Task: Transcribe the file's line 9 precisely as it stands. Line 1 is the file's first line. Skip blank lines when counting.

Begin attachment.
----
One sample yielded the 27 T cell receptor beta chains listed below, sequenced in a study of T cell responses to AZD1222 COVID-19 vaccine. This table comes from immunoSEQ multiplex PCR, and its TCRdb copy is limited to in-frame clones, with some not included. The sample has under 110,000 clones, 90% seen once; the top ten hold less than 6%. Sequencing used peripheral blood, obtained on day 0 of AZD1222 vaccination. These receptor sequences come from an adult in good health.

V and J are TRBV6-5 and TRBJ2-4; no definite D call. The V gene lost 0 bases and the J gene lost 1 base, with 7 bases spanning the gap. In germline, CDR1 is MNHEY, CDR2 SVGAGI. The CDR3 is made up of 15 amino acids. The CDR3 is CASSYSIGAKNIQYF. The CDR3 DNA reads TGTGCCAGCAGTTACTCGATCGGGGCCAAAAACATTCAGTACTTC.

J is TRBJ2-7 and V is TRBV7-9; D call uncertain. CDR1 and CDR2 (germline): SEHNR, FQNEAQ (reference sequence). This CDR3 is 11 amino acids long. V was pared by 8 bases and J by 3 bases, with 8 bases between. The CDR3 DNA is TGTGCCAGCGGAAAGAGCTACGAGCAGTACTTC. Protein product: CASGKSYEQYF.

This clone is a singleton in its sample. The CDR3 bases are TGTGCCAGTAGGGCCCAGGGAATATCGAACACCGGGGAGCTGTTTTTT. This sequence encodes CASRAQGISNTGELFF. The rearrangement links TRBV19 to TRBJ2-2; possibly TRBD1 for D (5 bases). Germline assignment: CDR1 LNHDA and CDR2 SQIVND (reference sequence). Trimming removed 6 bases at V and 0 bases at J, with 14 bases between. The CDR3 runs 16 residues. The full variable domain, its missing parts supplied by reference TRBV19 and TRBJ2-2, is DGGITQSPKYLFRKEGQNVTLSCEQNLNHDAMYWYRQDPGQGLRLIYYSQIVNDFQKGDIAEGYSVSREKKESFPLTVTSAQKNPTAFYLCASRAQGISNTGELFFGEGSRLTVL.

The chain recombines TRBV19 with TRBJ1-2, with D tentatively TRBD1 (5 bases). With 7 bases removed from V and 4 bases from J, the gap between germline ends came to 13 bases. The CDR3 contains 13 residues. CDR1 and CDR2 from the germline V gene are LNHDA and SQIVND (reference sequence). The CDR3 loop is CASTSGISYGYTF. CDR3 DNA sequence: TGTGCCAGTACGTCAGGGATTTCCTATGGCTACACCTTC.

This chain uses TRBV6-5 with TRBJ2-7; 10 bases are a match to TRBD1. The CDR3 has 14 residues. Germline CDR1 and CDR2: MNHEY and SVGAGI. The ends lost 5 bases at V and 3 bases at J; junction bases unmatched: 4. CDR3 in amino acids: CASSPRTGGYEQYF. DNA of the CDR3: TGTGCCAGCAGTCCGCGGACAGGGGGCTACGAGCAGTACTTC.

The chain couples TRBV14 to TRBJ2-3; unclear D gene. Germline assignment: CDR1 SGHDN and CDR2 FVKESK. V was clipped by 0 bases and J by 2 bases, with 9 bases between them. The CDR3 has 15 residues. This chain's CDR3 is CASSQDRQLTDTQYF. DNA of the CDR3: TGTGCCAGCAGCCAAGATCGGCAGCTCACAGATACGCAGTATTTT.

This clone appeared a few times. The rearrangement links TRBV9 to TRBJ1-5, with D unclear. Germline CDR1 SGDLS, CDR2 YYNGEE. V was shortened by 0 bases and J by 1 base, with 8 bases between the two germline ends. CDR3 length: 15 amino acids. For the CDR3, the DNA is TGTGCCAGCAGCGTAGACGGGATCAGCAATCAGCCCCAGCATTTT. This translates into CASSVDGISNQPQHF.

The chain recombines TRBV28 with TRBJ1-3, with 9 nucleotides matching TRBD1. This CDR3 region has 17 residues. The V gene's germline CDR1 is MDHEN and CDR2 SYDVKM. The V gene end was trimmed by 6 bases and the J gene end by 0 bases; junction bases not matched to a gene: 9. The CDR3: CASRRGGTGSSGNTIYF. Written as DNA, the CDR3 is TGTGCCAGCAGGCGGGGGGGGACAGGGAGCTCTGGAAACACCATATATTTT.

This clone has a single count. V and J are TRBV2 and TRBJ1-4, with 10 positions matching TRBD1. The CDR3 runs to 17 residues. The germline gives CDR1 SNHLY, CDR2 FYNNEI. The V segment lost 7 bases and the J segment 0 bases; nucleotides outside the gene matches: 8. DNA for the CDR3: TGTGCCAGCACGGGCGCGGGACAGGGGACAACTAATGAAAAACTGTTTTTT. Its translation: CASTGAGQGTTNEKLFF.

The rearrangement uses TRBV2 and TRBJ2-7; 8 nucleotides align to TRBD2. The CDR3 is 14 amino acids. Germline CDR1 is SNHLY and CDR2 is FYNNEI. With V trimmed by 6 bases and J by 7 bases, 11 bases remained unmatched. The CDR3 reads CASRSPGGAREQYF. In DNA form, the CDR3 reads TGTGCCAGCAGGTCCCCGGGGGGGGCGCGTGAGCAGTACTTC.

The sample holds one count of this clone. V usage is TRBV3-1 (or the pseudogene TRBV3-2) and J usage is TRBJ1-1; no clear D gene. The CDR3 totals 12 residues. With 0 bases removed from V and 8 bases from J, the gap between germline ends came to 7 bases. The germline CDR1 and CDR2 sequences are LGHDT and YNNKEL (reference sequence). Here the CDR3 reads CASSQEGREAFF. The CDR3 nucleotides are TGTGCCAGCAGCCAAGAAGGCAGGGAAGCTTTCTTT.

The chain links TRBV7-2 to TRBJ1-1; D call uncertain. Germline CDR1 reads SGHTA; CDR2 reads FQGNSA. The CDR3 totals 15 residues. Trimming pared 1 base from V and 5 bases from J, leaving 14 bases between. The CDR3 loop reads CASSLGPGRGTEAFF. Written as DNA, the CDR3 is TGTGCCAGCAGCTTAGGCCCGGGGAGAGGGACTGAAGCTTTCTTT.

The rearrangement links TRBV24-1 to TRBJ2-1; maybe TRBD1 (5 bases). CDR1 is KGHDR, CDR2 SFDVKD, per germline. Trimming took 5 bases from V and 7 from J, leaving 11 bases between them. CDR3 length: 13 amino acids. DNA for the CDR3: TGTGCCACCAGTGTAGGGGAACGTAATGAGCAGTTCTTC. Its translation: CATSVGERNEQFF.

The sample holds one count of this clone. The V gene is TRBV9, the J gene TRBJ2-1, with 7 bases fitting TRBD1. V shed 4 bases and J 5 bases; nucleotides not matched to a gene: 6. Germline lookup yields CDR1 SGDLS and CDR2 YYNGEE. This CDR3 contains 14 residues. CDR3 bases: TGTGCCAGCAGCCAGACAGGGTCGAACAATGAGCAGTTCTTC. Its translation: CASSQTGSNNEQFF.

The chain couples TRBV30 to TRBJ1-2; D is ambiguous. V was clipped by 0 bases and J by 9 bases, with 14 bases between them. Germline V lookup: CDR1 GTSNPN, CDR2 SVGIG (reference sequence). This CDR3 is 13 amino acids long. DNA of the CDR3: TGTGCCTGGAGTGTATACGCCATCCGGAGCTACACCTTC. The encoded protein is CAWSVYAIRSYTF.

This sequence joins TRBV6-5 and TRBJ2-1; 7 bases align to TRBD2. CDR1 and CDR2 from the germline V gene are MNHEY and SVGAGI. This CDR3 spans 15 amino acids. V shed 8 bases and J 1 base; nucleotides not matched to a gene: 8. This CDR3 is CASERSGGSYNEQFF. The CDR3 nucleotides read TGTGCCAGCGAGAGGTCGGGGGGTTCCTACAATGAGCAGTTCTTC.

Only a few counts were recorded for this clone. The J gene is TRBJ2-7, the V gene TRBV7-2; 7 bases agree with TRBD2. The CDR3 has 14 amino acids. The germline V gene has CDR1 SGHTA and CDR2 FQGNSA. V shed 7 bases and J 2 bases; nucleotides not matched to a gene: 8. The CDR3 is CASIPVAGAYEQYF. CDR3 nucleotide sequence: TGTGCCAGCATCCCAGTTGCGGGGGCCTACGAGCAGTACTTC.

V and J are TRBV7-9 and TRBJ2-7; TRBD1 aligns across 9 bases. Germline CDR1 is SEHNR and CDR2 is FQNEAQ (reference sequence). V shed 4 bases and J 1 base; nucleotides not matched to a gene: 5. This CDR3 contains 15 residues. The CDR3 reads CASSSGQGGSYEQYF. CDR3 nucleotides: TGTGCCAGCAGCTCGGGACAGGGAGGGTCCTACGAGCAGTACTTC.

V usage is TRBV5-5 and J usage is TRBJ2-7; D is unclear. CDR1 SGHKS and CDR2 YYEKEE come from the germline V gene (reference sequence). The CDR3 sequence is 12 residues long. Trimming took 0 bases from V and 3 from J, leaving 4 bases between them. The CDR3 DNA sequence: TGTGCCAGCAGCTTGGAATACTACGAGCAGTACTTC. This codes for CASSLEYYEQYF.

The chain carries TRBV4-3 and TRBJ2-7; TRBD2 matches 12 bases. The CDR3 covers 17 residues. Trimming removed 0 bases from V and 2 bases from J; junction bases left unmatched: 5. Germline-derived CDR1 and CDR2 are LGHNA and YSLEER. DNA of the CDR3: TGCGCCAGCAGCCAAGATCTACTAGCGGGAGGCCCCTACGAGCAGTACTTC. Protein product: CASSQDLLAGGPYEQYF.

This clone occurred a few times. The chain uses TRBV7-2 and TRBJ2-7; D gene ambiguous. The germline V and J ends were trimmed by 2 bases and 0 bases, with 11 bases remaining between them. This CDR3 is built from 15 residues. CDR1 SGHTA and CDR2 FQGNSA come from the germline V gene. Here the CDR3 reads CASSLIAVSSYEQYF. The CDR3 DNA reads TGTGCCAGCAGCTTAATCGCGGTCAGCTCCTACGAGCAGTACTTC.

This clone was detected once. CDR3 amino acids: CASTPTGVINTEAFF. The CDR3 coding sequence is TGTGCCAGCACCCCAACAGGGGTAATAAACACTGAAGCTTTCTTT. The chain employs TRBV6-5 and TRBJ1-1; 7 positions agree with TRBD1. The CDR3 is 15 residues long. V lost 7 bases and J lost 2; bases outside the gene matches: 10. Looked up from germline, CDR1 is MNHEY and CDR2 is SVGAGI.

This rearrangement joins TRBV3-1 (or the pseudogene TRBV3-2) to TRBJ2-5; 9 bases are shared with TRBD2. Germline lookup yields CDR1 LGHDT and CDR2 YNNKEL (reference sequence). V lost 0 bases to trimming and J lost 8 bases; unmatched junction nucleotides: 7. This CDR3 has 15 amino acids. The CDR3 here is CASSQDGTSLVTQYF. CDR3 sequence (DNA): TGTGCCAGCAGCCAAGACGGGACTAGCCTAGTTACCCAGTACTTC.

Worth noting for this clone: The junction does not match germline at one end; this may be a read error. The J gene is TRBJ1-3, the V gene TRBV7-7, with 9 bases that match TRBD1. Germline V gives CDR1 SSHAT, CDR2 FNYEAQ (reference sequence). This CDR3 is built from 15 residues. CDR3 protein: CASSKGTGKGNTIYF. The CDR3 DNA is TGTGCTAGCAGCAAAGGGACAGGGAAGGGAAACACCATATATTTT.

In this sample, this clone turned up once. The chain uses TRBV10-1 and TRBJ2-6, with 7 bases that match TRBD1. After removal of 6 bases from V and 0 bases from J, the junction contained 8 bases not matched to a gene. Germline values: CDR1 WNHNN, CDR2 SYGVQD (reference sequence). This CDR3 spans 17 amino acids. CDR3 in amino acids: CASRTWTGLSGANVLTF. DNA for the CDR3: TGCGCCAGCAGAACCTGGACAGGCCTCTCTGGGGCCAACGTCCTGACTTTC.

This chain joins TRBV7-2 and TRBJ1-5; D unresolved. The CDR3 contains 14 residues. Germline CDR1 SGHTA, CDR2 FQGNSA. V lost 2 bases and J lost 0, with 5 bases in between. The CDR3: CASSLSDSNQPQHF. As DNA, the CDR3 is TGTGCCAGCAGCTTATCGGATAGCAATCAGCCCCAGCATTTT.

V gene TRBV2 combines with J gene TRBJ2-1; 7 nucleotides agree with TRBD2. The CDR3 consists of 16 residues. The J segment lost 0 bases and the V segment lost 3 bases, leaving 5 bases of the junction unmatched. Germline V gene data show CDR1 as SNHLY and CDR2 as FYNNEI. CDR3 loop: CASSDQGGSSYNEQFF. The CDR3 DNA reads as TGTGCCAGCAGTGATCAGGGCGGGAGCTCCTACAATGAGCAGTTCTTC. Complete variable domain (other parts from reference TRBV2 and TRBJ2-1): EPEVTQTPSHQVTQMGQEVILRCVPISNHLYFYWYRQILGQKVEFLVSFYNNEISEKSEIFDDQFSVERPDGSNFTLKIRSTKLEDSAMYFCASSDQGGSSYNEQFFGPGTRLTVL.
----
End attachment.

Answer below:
The chain recombines TRBV28 with TRBJ1-3, with 9 nucleotides matching TRBD1. This CDR3 region has 17 residues. The V gene's germline CDR1 is MDHEN and CDR2 SYDVKM. The V gene end was trimmed by 6 bases and the J gene end by 0 bases; junction bases not matched to a gene: 9. The CDR3: CASRRGGTGSSGNTIYF. Written as DNA, the CDR3 is TGTGCCAGCAGGCGGGGGGGGACAGGGAGCTCTGGAAACACCATATATTTT.